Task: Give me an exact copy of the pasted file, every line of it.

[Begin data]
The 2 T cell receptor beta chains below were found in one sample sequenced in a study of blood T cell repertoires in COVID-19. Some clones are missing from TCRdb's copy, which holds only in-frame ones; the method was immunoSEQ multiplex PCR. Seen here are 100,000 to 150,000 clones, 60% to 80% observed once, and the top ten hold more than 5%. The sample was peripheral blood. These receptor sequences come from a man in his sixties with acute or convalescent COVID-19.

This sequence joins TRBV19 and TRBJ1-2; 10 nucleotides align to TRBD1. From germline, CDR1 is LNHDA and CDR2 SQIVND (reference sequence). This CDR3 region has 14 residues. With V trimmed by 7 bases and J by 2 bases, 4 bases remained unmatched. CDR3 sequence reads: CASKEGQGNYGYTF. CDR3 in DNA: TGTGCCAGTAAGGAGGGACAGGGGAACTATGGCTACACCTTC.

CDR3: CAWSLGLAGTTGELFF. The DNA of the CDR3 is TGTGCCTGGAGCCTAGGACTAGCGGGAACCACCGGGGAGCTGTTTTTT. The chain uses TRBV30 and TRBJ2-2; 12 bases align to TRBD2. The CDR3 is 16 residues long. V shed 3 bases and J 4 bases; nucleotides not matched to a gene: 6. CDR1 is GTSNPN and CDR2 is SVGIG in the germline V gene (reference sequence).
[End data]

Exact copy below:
The 2 T cell receptor beta chains below were found in one sample sequenced in a study of blood T cell repertoires in COVID-19. Some clones are missing from TCRdb's copy, which holds only in-frame ones; the method was immunoSEQ multiplex PCR. Seen here are 100,000 to 150,000 clones, 60% to 80% observed once, and the top ten hold more than 5%. The sample was peripheral blood. These receptor sequences come from a man in his sixties with acute or convalescent COVID-19.

This sequence joins TRBV19 and TRBJ1-2; 10 nucleotides align to TRBD1. From germline, CDR1 is LNHDA and CDR2 SQIVND (reference sequence). This CDR3 region has 14 residues. With V trimmed by 7 bases and J by 2 bases, 4 bases remained unmatched. CDR3 sequence reads: CASKEGQGNYGYTF. CDR3 in DNA: TGTGCCAGTAAGGAGGGACAGGGGAACTATGGCTACACCTTC.

CDR3: CAWSLGLAGTTGELFF. The DNA of the CDR3 is TGTGCCTGGAGCCTAGGACTAGCGGGAACCACCGGGGAGCTGTTTTTT. The chain uses TRBV30 and TRBJ2-2; 12 bases align to TRBD2. The CDR3 is 16 residues long. V shed 3 bases and J 4 bases; nucleotides not matched to a gene: 6. CDR1 is GTSNPN and CDR2 is SVGIG in the germline V gene (reference sequence).